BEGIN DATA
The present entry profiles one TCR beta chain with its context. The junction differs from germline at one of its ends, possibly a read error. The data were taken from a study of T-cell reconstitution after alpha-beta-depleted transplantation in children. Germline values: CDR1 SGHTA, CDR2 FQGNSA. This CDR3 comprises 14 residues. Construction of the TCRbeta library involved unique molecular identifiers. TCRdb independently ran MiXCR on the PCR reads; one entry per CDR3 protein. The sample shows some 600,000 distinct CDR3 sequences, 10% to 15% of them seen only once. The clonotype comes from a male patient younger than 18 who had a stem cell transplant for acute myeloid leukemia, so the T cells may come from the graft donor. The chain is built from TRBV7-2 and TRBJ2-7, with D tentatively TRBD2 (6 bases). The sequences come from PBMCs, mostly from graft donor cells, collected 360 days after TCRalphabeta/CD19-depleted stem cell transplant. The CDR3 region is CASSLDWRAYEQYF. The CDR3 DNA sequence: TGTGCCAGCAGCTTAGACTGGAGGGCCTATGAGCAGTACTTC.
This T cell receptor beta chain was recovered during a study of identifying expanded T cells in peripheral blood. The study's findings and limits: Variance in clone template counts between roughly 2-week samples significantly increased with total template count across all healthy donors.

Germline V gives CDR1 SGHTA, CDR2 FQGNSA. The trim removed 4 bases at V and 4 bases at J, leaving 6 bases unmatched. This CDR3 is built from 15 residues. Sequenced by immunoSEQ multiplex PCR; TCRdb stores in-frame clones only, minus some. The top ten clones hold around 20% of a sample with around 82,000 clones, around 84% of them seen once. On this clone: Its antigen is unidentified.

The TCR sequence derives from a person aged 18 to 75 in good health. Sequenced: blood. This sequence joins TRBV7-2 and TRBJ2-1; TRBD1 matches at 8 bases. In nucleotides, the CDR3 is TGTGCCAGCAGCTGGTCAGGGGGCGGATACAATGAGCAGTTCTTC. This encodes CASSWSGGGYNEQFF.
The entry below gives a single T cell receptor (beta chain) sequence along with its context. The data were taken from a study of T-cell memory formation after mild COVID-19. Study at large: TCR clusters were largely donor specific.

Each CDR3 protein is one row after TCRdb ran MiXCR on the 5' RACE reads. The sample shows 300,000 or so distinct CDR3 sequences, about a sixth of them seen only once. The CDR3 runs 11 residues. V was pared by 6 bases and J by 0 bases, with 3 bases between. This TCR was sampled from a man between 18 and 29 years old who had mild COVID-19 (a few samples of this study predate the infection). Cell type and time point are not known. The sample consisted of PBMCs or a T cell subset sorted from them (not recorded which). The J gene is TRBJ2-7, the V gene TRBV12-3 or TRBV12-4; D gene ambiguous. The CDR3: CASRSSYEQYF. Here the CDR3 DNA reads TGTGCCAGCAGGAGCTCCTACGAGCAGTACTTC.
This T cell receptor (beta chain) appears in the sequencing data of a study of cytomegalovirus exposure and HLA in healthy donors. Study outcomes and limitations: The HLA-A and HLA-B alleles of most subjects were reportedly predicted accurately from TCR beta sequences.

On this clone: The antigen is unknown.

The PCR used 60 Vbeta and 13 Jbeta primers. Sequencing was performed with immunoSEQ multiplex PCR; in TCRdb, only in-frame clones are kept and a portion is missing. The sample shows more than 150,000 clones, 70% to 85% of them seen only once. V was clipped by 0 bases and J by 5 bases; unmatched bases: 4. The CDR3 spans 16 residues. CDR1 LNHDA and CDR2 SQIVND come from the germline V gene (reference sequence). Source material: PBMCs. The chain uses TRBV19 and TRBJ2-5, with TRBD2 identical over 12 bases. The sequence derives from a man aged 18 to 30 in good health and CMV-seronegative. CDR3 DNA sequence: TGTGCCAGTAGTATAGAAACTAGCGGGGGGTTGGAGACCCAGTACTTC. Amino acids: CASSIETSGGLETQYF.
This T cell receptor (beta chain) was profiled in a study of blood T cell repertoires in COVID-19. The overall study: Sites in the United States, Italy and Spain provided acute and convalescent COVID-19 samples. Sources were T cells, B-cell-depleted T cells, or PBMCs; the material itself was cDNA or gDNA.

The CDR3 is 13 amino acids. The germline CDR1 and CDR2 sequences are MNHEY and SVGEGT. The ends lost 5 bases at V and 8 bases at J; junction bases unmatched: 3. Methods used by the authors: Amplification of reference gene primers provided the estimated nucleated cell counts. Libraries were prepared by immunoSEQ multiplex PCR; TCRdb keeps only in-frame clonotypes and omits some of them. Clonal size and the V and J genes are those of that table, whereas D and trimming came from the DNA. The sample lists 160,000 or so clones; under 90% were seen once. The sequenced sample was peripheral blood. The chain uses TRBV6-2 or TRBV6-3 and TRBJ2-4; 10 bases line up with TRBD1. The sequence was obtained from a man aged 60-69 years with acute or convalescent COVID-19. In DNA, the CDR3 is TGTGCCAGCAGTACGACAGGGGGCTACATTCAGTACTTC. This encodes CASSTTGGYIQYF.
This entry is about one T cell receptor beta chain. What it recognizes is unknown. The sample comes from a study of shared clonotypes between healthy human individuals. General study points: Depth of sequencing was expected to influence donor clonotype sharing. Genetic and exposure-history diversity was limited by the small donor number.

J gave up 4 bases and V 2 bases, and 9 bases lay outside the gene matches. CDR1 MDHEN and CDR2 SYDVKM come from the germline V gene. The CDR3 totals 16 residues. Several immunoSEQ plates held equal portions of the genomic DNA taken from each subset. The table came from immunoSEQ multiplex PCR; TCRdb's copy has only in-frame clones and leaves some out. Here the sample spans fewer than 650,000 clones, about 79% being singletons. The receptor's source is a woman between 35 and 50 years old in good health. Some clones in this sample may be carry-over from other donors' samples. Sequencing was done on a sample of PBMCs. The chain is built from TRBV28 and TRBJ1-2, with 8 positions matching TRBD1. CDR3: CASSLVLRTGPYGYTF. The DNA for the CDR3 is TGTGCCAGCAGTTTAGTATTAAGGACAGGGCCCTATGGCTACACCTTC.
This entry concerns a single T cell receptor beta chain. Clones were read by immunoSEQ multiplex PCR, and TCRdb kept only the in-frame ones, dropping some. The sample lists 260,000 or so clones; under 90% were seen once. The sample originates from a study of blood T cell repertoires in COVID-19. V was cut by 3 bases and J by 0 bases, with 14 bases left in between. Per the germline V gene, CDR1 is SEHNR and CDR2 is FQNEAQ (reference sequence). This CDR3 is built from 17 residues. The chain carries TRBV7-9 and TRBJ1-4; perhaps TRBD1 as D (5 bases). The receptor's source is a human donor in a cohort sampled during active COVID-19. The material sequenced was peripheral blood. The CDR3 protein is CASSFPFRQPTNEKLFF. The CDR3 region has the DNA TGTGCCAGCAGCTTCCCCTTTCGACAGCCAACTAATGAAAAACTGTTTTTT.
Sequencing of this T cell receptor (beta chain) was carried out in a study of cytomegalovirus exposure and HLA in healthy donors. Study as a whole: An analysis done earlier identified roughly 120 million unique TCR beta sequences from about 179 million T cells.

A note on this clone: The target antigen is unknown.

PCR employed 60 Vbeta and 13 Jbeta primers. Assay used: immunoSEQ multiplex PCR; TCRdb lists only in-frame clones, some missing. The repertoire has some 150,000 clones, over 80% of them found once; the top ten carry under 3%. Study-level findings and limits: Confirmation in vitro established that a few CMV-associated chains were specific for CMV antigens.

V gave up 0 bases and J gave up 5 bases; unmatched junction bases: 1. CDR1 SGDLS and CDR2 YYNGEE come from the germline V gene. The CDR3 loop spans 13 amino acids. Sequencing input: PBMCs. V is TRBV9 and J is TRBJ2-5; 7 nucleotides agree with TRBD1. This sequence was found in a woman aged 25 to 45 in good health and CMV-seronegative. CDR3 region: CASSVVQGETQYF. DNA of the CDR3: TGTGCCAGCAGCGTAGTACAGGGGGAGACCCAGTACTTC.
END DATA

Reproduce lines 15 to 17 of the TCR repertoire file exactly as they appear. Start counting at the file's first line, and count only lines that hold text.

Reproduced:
Sequencing of this T cell receptor (beta chain) was carried out in a study of cytomegalovirus exposure and HLA in healthy donors. Study as a whole: An analysis done earlier identified roughly 120 million unique TCR beta sequences from about 179 million T cells.

A note on this clone: The target antigen is unknown.

PCR employed 60 Vbeta and 13 Jbeta primers. Assay used: immunoSEQ multiplex PCR; TCRdb lists only in-frame clones, some missing. The repertoire has some 150,000 clones, over 80% of them found once; the top ten carry under 3%. Study-level findings and limits: Confirmation in vitro established that a few CMV-associated chains were specific for CMV antigens.